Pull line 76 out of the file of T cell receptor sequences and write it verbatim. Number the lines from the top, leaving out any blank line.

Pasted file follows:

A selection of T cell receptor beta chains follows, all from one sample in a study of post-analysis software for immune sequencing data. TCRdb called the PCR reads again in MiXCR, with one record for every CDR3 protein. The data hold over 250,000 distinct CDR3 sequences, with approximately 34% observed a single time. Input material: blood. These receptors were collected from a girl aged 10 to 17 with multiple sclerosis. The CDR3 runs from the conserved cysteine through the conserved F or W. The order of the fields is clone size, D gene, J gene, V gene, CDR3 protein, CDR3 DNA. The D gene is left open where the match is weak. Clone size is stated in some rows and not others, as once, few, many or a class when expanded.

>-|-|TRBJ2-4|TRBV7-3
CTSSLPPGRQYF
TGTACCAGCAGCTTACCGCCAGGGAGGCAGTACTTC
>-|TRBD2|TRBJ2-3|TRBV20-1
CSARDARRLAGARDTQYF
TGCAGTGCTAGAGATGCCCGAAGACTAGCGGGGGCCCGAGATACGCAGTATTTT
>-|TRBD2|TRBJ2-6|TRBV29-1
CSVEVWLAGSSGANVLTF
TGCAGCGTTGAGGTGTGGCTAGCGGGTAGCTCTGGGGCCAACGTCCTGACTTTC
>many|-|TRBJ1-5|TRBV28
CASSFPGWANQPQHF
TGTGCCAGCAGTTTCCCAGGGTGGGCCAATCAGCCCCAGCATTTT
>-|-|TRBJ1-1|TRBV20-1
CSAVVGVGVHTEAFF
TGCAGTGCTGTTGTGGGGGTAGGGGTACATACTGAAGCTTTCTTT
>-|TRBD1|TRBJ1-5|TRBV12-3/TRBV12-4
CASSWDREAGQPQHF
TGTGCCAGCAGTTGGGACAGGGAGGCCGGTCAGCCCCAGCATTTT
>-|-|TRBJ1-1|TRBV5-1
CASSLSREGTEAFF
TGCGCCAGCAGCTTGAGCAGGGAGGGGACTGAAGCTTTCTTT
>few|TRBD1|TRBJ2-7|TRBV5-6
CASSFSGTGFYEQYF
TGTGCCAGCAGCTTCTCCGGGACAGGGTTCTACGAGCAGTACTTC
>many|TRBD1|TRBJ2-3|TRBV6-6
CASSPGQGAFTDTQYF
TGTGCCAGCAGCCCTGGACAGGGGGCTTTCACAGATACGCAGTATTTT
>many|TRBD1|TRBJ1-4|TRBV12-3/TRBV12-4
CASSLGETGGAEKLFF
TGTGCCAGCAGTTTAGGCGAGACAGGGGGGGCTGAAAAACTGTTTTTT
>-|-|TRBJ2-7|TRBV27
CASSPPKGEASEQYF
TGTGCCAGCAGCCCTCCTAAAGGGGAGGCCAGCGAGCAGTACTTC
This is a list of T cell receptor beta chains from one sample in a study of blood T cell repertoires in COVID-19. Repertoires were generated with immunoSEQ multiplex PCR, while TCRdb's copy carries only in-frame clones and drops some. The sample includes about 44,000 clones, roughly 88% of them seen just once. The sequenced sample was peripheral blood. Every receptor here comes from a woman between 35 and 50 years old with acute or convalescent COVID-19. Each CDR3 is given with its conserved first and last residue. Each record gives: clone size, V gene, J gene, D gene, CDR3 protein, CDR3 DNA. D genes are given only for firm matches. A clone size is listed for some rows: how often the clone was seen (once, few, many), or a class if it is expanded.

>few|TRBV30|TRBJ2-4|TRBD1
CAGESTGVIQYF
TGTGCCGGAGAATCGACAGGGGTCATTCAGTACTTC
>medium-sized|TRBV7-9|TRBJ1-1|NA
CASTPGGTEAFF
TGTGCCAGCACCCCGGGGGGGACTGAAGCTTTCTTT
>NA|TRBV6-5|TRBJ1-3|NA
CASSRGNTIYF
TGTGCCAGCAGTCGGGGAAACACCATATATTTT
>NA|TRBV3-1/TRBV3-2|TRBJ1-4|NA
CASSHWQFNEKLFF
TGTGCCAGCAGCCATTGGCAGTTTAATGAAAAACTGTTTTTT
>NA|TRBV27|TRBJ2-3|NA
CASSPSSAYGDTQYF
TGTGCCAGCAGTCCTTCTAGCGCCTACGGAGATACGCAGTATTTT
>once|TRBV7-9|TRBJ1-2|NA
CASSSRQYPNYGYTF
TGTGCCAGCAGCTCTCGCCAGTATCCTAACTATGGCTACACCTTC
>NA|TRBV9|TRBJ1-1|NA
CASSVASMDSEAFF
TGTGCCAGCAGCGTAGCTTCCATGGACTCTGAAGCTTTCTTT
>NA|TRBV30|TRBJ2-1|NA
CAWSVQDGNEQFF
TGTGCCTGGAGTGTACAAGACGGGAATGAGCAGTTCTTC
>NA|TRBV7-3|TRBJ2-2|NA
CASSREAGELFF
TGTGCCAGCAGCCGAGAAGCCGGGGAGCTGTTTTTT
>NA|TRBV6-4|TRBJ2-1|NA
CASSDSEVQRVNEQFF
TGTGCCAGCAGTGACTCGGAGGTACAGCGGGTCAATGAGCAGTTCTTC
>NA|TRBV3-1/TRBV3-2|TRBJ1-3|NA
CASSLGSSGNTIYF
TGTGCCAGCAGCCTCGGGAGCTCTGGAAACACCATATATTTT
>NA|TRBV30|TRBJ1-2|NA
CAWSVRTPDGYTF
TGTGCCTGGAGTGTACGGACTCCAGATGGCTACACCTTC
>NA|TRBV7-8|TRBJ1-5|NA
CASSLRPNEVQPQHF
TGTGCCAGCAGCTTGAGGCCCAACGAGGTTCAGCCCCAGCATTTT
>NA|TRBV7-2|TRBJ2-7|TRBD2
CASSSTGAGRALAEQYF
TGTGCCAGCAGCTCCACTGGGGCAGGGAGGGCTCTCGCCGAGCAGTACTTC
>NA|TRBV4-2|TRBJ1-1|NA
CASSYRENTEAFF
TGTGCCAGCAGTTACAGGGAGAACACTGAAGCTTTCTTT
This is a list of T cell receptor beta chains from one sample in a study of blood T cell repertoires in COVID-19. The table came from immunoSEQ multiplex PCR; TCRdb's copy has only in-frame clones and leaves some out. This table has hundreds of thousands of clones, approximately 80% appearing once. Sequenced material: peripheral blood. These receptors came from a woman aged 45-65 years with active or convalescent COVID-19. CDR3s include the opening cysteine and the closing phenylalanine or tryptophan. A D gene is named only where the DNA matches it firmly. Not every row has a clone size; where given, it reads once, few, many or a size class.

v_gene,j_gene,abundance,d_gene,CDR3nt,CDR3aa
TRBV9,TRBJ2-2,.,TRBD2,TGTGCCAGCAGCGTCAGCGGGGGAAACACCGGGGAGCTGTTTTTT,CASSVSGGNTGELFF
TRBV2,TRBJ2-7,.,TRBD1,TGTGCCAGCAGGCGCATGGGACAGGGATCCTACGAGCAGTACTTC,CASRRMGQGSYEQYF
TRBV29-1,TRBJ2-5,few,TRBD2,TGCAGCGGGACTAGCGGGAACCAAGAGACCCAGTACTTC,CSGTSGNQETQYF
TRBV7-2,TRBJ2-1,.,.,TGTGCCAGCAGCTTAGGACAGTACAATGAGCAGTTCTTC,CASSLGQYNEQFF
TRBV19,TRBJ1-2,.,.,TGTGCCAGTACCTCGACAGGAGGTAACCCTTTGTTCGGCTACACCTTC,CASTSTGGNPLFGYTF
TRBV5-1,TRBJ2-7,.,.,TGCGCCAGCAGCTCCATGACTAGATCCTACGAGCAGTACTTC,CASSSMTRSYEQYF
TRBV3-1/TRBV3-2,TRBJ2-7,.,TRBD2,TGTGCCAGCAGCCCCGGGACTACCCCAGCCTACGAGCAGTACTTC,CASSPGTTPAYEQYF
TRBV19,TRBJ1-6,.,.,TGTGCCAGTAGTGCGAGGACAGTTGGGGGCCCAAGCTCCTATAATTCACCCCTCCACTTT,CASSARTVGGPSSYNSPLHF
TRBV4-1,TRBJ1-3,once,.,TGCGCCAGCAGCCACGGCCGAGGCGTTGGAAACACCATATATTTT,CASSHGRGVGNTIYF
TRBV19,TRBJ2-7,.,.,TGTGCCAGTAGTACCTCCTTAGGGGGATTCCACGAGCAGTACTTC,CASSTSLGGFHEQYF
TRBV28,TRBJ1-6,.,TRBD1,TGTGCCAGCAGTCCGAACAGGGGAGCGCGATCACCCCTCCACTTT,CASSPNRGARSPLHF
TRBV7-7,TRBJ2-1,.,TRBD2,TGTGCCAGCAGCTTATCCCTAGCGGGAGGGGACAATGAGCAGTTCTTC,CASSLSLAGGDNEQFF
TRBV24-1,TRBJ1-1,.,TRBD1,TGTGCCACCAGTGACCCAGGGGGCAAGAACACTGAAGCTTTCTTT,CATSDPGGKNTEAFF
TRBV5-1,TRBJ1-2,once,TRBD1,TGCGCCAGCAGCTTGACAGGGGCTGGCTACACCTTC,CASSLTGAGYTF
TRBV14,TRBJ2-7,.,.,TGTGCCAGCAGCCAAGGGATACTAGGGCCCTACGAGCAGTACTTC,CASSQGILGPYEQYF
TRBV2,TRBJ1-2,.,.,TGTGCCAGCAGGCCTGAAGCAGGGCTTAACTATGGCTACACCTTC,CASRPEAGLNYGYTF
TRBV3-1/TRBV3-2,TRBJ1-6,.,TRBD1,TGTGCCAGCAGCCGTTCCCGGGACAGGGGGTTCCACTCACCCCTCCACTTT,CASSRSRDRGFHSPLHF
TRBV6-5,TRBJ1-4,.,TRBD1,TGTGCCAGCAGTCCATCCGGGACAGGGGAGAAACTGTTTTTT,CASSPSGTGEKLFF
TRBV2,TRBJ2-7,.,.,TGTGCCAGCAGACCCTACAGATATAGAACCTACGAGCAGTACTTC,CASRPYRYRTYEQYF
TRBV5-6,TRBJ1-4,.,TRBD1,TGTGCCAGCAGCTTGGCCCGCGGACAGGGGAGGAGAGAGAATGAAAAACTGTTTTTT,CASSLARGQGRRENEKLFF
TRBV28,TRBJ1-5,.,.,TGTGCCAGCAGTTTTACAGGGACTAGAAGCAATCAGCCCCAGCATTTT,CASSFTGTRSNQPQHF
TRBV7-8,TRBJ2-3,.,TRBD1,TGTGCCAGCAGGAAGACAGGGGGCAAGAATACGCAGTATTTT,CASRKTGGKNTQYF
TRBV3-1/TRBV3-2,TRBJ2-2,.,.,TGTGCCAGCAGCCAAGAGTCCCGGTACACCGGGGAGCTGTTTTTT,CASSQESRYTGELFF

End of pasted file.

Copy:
CASSSTGAGRALAEQYF